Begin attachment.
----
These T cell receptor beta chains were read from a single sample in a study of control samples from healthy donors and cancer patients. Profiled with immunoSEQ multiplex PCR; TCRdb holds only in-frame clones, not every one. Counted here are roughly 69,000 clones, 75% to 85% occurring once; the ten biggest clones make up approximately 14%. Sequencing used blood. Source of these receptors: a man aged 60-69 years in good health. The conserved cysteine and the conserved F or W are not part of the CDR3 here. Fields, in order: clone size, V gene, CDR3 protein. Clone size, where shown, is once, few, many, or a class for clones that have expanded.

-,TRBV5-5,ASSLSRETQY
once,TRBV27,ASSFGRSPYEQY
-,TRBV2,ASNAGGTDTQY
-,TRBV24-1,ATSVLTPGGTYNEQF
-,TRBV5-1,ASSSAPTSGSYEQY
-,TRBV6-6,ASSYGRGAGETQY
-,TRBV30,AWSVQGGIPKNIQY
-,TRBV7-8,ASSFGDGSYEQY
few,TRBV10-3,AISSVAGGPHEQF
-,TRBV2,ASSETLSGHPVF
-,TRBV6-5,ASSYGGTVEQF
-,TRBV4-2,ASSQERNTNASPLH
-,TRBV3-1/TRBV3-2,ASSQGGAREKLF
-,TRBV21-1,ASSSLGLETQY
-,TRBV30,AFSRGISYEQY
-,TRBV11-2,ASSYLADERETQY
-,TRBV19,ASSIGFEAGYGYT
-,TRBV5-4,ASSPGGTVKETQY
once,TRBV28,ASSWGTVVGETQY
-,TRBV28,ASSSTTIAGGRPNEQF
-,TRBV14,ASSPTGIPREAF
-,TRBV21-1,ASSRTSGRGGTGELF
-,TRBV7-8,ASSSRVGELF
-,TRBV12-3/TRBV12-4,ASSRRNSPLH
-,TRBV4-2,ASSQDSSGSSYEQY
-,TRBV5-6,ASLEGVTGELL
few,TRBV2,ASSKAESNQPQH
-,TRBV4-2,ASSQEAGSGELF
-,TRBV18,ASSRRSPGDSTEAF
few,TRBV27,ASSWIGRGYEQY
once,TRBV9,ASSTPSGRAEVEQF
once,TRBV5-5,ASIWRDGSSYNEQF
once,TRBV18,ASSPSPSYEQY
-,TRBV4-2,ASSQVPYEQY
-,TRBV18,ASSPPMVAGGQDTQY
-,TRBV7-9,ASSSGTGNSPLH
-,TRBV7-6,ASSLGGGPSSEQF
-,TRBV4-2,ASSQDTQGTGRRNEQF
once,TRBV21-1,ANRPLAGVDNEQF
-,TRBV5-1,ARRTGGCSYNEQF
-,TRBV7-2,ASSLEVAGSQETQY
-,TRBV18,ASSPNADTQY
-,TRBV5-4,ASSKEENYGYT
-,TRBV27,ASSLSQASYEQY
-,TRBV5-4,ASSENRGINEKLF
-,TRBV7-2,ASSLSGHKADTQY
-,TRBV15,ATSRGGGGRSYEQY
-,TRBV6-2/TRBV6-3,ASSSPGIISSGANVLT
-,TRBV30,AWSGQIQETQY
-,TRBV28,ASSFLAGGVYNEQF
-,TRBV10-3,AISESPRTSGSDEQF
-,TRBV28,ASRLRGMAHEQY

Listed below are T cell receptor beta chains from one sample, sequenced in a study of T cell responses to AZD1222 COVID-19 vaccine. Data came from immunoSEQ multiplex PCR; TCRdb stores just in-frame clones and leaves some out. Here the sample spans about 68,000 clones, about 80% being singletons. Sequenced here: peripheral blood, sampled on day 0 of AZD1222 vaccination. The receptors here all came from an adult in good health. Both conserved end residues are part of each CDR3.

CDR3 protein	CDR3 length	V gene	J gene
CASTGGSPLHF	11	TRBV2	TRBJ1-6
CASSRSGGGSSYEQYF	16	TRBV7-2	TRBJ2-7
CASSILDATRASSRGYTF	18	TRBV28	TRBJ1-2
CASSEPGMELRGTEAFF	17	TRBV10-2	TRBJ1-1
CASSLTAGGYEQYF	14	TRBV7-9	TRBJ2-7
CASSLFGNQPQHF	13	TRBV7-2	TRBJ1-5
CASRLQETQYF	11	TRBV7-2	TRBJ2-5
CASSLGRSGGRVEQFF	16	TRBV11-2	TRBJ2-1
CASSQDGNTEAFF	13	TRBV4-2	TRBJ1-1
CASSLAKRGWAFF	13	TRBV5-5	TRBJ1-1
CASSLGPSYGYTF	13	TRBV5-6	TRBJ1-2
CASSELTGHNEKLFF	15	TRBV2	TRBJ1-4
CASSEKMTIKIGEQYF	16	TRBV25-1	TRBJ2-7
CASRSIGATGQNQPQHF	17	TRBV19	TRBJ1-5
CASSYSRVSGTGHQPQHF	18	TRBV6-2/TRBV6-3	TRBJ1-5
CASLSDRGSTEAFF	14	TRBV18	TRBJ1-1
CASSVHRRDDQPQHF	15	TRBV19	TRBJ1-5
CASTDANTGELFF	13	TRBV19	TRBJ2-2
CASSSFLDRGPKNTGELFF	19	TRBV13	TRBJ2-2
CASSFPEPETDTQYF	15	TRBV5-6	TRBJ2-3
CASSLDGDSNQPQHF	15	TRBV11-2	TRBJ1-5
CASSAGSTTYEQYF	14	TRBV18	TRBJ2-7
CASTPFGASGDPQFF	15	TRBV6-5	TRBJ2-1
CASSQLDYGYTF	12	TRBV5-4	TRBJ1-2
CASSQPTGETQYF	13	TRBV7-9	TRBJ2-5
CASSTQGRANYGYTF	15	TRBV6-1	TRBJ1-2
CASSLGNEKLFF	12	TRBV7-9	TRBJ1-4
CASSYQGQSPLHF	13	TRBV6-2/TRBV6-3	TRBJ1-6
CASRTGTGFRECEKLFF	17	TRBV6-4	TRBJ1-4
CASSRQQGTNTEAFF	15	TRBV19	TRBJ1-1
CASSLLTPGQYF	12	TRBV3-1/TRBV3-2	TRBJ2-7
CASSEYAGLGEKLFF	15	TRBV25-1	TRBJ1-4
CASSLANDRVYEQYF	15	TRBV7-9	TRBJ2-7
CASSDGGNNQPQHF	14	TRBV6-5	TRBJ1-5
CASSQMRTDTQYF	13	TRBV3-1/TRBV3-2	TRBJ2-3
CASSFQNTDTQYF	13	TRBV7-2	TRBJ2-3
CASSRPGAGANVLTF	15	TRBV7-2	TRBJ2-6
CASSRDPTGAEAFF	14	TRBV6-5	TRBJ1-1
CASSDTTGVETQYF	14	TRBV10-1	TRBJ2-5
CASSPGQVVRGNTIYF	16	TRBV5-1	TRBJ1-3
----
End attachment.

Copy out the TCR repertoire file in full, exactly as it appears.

These T cell receptor beta chains were read from a single sample in a study of control samples from healthy donors and cancer patients. Profiled with immunoSEQ multiplex PCR; TCRdb holds only in-frame clones, not every one. Counted here are roughly 69,000 clones, 75% to 85% occurring once; the ten biggest clones make up approximately 14%. Sequencing used blood. Source of these receptors: a man aged 60-69 years in good health. The conserved cysteine and the conserved F or W are not part of the CDR3 here. Fields, in order: clone size, V gene, CDR3 protein. Clone size, where shown, is once, few, many, or a class for clones that have expanded.

-,TRBV5-5,ASSLSRETQY
once,TRBV27,ASSFGRSPYEQY
-,TRBV2,ASNAGGTDTQY
-,TRBV24-1,ATSVLTPGGTYNEQF
-,TRBV5-1,ASSSAPTSGSYEQY
-,TRBV6-6,ASSYGRGAGETQY
-,TRBV30,AWSVQGGIPKNIQY
-,TRBV7-8,ASSFGDGSYEQY
few,TRBV10-3,AISSVAGGPHEQF
-,TRBV2,ASSETLSGHPVF
-,TRBV6-5,ASSYGGTVEQF
-,TRBV4-2,ASSQERNTNASPLH
-,TRBV3-1/TRBV3-2,ASSQGGAREKLF
-,TRBV21-1,ASSSLGLETQY
-,TRBV30,AFSRGISYEQY
-,TRBV11-2,ASSYLADERETQY
-,TRBV19,ASSIGFEAGYGYT
-,TRBV5-4,ASSPGGTVKETQY
once,TRBV28,ASSWGTVVGETQY
-,TRBV28,ASSSTTIAGGRPNEQF
-,TRBV14,ASSPTGIPREAF
-,TRBV21-1,ASSRTSGRGGTGELF
-,TRBV7-8,ASSSRVGELF
-,TRBV12-3/TRBV12-4,ASSRRNSPLH
-,TRBV4-2,ASSQDSSGSSYEQY
-,TRBV5-6,ASLEGVTGELL
few,TRBV2,ASSKAESNQPQH
-,TRBV4-2,ASSQEAGSGELF
-,TRBV18,ASSRRSPGDSTEAF
few,TRBV27,ASSWIGRGYEQY
once,TRBV9,ASSTPSGRAEVEQF
once,TRBV5-5,ASIWRDGSSYNEQF
once,TRBV18,ASSPSPSYEQY
-,TRBV4-2,ASSQVPYEQY
-,TRBV18,ASSPPMVAGGQDTQY
-,TRBV7-9,ASSSGTGNSPLH
-,TRBV7-6,ASSLGGGPSSEQF
-,TRBV4-2,ASSQDTQGTGRRNEQF
once,TRBV21-1,ANRPLAGVDNEQF
-,TRBV5-1,ARRTGGCSYNEQF
-,TRBV7-2,ASSLEVAGSQETQY
-,TRBV18,ASSPNADTQY
-,TRBV5-4,ASSKEENYGYT
-,TRBV27,ASSLSQASYEQY
-,TRBV5-4,ASSENRGINEKLF
-,TRBV7-2,ASSLSGHKADTQY
-,TRBV15,ATSRGGGGRSYEQY
-,TRBV6-2/TRBV6-3,ASSSPGIISSGANVLT
-,TRBV30,AWSGQIQETQY
-,TRBV28,ASSFLAGGVYNEQF
-,TRBV10-3,AISESPRTSGSDEQF
-,TRBV28,ASRLRGMAHEQY

Listed below are T cell receptor beta chains from one sample, sequenced in a study of T cell responses to AZD1222 COVID-19 vaccine. Data came from immunoSEQ multiplex PCR; TCRdb stores just in-frame clones and leaves some out. Here the sample spans about 68,000 clones, about 80% being singletons. Sequenced here: peripheral blood, sampled on day 0 of AZD1222 vaccination. The receptors here all came from an adult in good health. Both conserved end residues are part of each CDR3.

CDR3 protein	CDR3 length	V gene	J gene
CASTGGSPLHF	11	TRBV2	TRBJ1-6
CASSRSGGGSSYEQYF	16	TRBV7-2	TRBJ2-7
CASSILDATRASSRGYTF	18	TRBV28	TRBJ1-2
CASSEPGMELRGTEAFF	17	TRBV10-2	TRBJ1-1
CASSLTAGGYEQYF	14	TRBV7-9	TRBJ2-7
CASSLFGNQPQHF	13	TRBV7-2	TRBJ1-5
CASRLQETQYF	11	TRBV7-2	TRBJ2-5
CASSLGRSGGRVEQFF	16	TRBV11-2	TRBJ2-1
CASSQDGNTEAFF	13	TRBV4-2	TRBJ1-1
CASSLAKRGWAFF	13	TRBV5-5	TRBJ1-1
CASSLGPSYGYTF	13	TRBV5-6	TRBJ1-2
CASSELTGHNEKLFF	15	TRBV2	TRBJ1-4
CASSEKMTIKIGEQYF	16	TRBV25-1	TRBJ2-7
CASRSIGATGQNQPQHF	17	TRBV19	TRBJ1-5
CASSYSRVSGTGHQPQHF	18	TRBV6-2/TRBV6-3	TRBJ1-5
CASLSDRGSTEAFF	14	TRBV18	TRBJ1-1
CASSVHRRDDQPQHF	15	TRBV19	TRBJ1-5
CASTDANTGELFF	13	TRBV19	TRBJ2-2
CASSSFLDRGPKNTGELFF	19	TRBV13	TRBJ2-2
CASSFPEPETDTQYF	15	TRBV5-6	TRBJ2-3
CASSLDGDSNQPQHF	15	TRBV11-2	TRBJ1-5
CASSAGSTTYEQYF	14	TRBV18	TRBJ2-7
CASTPFGASGDPQFF	15	TRBV6-5	TRBJ2-1
CASSQLDYGYTF	12	TRBV5-4	TRBJ1-2
CASSQPTGETQYF	13	TRBV7-9	TRBJ2-5
CASSTQGRANYGYTF	15	TRBV6-1	TRBJ1-2
CASSLGNEKLFF	12	TRBV7-9	TRBJ1-4
CASSYQGQSPLHF	13	TRBV6-2/TRBV6-3	TRBJ1-6
CASRTGTGFRECEKLFF	17	TRBV6-4	TRBJ1-4
CASSRQQGTNTEAFF	15	TRBV19	TRBJ1-1
CASSLLTPGQYF	12	TRBV3-1/TRBV3-2	TRBJ2-7
CASSEYAGLGEKLFF	15	TRBV25-1	TRBJ1-4
CASSLANDRVYEQYF	15	TRBV7-9	TRBJ2-7
CASSDGGNNQPQHF	14	TRBV6-5	TRBJ1-5
CASSQMRTDTQYF	13	TRBV3-1/TRBV3-2	TRBJ2-3
CASSFQNTDTQYF	13	TRBV7-2	TRBJ2-3
CASSRPGAGANVLTF	15	TRBV7-2	TRBJ2-6
CASSRDPTGAEAFF	14	TRBV6-5	TRBJ1-1
CASSDTTGVETQYF	14	TRBV10-1	TRBJ2-5
CASSPGQVVRGNTIYF	16	TRBV5-1	TRBJ1-3